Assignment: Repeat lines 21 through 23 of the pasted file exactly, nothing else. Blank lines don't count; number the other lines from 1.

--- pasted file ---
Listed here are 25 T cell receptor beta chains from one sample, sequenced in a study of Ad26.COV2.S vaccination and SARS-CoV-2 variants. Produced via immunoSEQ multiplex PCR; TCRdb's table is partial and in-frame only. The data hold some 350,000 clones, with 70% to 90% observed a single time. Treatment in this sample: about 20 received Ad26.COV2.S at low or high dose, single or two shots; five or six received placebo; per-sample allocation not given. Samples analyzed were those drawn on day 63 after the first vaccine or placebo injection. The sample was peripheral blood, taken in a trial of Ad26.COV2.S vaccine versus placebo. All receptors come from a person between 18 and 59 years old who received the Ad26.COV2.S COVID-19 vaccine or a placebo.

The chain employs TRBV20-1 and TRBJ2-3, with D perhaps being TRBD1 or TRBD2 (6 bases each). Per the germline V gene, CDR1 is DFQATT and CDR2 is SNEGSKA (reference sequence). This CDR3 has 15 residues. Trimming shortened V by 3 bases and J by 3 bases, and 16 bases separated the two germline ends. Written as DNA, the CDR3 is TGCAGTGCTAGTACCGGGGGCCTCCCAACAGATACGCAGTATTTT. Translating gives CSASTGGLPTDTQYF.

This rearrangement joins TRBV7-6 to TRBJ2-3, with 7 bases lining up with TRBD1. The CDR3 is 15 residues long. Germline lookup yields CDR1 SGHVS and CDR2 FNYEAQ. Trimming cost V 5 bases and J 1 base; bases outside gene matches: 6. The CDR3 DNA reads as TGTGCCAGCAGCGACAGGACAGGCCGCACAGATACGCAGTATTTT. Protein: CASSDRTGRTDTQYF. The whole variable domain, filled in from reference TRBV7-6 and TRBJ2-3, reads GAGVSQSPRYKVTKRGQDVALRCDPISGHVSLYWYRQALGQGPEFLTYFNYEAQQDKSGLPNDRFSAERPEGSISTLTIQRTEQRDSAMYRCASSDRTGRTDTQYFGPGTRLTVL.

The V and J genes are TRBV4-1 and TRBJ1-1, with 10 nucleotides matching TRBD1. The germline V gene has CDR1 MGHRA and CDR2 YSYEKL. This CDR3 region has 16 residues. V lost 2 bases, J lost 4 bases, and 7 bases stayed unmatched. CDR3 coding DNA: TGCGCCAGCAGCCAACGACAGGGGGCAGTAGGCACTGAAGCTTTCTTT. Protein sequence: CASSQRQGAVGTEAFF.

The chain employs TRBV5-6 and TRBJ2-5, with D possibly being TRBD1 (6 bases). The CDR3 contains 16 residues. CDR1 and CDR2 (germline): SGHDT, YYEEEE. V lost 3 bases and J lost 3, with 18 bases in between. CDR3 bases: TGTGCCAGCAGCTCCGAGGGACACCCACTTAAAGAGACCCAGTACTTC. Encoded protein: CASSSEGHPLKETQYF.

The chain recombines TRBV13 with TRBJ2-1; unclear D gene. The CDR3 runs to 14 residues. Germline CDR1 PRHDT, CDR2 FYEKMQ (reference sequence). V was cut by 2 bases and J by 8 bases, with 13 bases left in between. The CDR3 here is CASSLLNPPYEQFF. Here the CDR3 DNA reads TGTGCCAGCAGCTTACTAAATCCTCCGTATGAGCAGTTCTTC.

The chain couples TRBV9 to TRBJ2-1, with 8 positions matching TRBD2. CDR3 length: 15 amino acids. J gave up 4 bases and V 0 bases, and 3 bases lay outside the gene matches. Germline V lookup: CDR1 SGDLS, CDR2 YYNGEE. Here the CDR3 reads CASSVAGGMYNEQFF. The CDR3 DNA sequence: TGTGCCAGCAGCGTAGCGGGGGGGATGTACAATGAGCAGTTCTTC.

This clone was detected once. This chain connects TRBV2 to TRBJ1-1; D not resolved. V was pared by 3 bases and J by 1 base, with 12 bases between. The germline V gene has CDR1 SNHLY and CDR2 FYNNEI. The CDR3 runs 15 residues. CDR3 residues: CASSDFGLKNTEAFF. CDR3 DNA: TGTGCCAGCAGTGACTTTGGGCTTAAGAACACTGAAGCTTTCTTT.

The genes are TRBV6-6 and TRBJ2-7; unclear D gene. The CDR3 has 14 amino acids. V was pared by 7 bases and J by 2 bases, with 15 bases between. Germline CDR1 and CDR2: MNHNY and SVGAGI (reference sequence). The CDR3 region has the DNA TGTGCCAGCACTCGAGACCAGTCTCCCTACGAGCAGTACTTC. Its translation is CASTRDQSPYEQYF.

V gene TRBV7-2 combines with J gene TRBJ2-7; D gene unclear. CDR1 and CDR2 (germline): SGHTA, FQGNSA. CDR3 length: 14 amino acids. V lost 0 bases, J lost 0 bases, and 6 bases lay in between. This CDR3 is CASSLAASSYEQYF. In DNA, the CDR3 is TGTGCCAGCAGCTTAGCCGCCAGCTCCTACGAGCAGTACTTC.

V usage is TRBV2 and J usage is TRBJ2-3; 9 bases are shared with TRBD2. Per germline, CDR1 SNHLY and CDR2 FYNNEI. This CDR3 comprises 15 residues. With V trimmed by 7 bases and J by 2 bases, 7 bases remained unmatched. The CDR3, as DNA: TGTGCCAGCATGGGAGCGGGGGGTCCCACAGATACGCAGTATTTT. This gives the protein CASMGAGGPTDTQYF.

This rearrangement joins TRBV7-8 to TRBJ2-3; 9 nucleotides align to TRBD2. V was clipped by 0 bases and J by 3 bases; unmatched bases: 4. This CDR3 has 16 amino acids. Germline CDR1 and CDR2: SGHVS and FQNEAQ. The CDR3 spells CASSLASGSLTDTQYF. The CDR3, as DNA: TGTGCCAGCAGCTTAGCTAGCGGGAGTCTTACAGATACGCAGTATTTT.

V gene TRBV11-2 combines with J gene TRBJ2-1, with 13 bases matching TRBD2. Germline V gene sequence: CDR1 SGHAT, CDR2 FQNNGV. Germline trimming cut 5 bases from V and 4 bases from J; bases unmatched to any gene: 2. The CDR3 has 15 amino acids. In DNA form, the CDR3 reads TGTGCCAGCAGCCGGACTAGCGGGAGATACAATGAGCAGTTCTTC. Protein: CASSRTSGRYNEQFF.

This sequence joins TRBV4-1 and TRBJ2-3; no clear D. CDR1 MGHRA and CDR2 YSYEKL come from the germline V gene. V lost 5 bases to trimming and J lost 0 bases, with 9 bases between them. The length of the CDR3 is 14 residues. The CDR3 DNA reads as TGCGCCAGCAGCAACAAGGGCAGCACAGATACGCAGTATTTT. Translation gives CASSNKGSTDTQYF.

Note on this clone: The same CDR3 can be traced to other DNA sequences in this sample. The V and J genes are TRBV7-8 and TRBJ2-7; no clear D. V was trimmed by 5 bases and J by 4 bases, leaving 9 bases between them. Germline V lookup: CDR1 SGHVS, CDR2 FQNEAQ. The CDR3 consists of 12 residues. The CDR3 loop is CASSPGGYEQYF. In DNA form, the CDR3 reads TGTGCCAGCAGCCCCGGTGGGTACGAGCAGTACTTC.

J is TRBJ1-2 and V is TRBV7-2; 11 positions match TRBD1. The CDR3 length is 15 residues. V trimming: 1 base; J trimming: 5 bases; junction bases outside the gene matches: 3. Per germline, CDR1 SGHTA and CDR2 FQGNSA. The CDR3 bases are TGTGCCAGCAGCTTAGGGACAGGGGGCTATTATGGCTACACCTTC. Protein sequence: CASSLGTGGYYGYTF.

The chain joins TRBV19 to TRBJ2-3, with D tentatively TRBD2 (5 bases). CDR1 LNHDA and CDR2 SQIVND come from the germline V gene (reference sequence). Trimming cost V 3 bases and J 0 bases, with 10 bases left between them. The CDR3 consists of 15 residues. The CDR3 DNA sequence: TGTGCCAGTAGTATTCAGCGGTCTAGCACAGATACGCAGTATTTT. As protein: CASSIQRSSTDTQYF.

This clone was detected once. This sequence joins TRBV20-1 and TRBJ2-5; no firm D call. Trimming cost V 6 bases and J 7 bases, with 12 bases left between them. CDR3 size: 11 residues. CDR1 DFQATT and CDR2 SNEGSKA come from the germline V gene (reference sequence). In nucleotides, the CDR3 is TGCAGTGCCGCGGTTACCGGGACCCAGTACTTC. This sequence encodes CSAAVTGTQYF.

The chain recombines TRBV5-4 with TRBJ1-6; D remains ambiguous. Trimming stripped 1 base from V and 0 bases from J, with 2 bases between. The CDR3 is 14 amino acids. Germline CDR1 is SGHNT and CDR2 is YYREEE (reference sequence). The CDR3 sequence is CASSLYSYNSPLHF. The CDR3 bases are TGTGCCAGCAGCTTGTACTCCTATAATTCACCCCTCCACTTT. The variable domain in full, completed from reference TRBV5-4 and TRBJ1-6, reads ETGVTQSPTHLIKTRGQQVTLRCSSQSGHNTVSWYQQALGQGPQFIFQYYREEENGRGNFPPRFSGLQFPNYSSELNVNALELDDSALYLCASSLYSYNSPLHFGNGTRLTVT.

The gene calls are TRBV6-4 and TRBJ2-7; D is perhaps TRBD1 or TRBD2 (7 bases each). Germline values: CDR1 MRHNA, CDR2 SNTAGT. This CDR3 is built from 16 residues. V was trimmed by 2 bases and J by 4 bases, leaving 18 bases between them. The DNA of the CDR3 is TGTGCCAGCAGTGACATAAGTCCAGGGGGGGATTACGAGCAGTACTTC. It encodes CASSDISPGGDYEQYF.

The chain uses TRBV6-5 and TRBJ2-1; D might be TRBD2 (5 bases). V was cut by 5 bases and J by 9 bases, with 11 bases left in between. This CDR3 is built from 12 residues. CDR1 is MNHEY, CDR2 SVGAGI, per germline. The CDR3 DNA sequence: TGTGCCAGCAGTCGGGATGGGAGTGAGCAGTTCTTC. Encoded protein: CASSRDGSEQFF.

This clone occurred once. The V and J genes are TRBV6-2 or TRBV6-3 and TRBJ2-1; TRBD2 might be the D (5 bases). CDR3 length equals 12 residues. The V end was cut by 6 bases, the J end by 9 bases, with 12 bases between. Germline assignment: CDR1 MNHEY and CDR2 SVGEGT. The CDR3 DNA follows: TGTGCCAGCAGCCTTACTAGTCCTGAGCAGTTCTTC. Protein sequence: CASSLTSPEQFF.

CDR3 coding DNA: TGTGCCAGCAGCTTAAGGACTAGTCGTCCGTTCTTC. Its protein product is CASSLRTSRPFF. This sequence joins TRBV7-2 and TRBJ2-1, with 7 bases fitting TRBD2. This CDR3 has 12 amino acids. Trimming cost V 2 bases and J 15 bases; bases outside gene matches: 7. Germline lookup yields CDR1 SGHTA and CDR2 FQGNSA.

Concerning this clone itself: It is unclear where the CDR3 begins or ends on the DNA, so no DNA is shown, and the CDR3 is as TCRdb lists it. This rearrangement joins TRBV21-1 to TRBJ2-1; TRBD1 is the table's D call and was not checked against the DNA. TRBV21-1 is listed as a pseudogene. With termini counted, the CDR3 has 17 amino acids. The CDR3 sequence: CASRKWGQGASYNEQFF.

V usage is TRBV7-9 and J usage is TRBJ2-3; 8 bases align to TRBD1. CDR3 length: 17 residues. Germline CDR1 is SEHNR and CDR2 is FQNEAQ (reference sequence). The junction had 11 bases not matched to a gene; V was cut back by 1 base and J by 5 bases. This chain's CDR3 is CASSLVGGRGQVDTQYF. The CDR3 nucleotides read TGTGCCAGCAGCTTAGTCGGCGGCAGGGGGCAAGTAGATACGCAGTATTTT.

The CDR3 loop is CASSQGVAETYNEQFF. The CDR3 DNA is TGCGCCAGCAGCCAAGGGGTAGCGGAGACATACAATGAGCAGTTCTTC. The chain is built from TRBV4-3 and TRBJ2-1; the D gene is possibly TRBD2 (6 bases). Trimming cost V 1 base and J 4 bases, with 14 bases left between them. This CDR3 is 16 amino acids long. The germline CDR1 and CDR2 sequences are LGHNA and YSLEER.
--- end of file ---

The chain uses TRBV6-5 and TRBJ2-1; D might be TRBD2 (5 bases). V was cut by 5 bases and J by 9 bases, with 11 bases left in between. This CDR3 is built from 12 residues. CDR1 is MNHEY, CDR2 SVGAGI, per germline. The CDR3 DNA sequence: TGTGCCAGCAGTCGGGATGGGAGTGAGCAGTTCTTC. Encoded protein: CASSRDGSEQFF.

This clone occurred once. The V and J genes are TRBV6-2 or TRBV6-3 and TRBJ2-1; TRBD2 might be the D (5 bases). CDR3 length equals 12 residues. The V end was cut by 6 bases, the J end by 9 bases, with 12 bases between. Germline assignment: CDR1 MNHEY and CDR2 SVGEGT. The CDR3 DNA follows: TGTGCCAGCAGCCTTACTAGTCCTGAGCAGTTCTTC. Protein sequence: CASSLTSPEQFF.

CDR3 coding DNA: TGTGCCAGCAGCTTAAGGACTAGTCGTCCGTTCTTC. Its protein product is CASSLRTSRPFF. This sequence joins TRBV7-2 and TRBJ2-1, with 7 bases fitting TRBD2. This CDR3 has 12 amino acids. Trimming cost V 2 bases and J 15 bases; bases outside gene matches: 7. Germline lookup yields CDR1 SGHTA and CDR2 FQGNSA.